9057. Blow for blow. That this signifies if anything of affection in the intellectual be extinguished or injured, is evident from the signification of "a blow," as being the extinction or injuring of affection in the intellectual, that is, of the affection of truth. In the original tongue "blow" is expressed by a term which signifies the black and blue from a collection of blood or of bloody matter, and in the internal sense "blood" denotes the truth of faith from the good of love, and in the opposite sense, truth falsified and profaned (see n. 4735, 6978, 7317, 7326); consequently "blow for blow" denotes truth injured or extinguished. This is also signified by the "blows" (or "plagues") in Revelation 9:20; 11:6; 15:1, 6, 8; 16:21; 18:8; also in Jeremiah 30:12, 14, 17; 50:13; in Zechariah 14:12-15; in David, Ps. 38:5; and in Luke 10:30-35, in the parable of him that fell among thieves, who inflicted blows on him and left him half dead; and it is said that a Samaritan "bound up his blows," pouring in oil and wine, and set him on his own beast, and brought him to an inn.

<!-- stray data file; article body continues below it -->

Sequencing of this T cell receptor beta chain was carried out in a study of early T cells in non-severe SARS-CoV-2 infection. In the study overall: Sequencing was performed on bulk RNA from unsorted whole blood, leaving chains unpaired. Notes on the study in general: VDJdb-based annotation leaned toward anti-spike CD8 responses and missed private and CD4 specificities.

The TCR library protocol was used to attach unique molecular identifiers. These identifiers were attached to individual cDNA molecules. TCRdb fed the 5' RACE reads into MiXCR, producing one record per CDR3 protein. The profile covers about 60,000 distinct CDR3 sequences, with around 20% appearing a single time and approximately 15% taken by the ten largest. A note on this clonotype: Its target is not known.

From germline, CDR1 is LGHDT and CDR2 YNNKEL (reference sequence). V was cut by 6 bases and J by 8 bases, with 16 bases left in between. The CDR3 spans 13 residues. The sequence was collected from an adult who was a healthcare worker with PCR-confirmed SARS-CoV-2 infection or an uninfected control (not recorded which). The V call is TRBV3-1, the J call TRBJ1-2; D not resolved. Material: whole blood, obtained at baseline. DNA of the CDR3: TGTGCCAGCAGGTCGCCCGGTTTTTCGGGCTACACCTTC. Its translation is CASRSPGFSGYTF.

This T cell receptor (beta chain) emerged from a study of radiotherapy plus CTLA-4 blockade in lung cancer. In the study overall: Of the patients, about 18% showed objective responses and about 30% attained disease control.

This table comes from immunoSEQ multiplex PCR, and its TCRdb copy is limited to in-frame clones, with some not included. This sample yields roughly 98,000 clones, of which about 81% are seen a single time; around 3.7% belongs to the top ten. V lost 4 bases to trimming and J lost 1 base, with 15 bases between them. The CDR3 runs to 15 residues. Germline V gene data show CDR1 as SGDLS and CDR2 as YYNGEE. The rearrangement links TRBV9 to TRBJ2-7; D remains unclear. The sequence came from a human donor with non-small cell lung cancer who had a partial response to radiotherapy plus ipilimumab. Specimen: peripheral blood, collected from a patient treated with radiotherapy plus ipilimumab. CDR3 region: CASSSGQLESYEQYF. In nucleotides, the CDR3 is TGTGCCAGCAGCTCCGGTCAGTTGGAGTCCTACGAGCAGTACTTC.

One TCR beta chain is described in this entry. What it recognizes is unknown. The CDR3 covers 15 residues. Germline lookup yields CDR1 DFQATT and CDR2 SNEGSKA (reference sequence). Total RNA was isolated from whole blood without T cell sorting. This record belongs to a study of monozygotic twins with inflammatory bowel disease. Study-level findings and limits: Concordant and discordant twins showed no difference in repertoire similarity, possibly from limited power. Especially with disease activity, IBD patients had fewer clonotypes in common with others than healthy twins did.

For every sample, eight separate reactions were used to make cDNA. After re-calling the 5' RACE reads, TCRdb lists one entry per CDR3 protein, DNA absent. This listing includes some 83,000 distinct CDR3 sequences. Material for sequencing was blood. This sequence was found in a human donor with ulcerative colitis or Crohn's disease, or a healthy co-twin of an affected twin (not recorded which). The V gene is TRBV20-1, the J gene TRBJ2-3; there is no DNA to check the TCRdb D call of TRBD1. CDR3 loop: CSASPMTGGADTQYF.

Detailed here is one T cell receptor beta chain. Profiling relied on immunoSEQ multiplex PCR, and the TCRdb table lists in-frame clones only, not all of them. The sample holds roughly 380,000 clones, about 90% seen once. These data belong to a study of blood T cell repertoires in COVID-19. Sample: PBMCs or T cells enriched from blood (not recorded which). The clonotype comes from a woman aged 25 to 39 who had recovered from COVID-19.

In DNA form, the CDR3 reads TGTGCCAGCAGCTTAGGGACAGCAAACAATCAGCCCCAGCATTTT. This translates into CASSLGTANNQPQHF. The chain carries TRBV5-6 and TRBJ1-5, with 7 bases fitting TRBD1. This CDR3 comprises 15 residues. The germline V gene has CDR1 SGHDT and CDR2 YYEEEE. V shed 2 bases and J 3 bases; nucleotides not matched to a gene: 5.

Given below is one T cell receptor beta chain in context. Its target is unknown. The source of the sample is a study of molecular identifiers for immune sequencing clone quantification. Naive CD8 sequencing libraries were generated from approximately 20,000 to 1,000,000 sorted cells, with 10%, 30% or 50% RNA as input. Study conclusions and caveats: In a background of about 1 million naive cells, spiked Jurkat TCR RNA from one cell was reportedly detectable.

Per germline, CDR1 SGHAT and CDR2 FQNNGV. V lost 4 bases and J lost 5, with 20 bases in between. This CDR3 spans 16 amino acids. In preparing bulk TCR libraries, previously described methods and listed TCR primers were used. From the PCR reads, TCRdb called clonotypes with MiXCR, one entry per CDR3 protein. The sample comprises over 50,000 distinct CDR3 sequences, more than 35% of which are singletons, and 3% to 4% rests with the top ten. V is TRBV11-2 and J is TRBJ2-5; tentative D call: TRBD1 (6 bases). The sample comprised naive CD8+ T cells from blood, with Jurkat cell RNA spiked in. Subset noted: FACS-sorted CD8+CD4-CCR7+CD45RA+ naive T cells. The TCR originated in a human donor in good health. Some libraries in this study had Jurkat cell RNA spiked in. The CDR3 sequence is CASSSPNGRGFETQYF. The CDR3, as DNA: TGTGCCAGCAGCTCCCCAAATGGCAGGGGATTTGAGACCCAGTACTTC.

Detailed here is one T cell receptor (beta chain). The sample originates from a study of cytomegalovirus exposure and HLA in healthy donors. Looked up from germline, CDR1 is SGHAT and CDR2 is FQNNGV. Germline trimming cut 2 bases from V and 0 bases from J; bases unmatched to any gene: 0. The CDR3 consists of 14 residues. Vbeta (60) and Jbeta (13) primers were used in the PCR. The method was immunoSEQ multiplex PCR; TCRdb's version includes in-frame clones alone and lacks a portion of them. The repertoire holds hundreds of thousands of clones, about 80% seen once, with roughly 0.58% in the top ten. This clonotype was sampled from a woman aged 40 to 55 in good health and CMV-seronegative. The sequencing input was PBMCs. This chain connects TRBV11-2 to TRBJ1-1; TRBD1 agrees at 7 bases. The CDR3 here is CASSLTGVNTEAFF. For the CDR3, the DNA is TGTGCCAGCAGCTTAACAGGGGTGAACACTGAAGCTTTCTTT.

He who understands the internal sense of the Word is able to know why it was said by the Lord that the Samaritan "bound up the blows, poured in oil and wine, and set him on his own beast." For by "the Samaritan" in the internal sense is meant one who is in the affection of truth, by "binding up the blows" is signified the healing of this affection when injured, by "pouring in oil and wine" is signified the good of love and the good of faith, and by "setting him on his own beast" is signified uplifting him by virtue of his own intellectual. Thus by these words is described charity toward the neighbor; naturally for man in the world, and spiritually for the angels in heaven; naturally in the sense of the letter, and spiritually in the internal sense. The reason why a "Samaritan" denotes one who is in the affection of truth, is that "Samaritan" in the Word signifies this affection (that "oil" denotes the good of love, see n. 886, 3728, 4582; also that "wine" denotes the good of faith, n. 1798, 6377; and that "a beast of burden" denotes the intellectual, n. 2761, 2762, 2781, 3217, 5321, 5741, 6125, 6401, 6534, 7024, 8146, 8148). In this manner spoke the Lord; but few apprehend this, for they believe that such things were said merely for the sake of giving the parable the connection of a narrative; but in this case they would not be words from the Divine. All words from the Divine have within them such things as belong to the Lord, heaven, and the church, and this is the case in every jot (see above, n. 9049).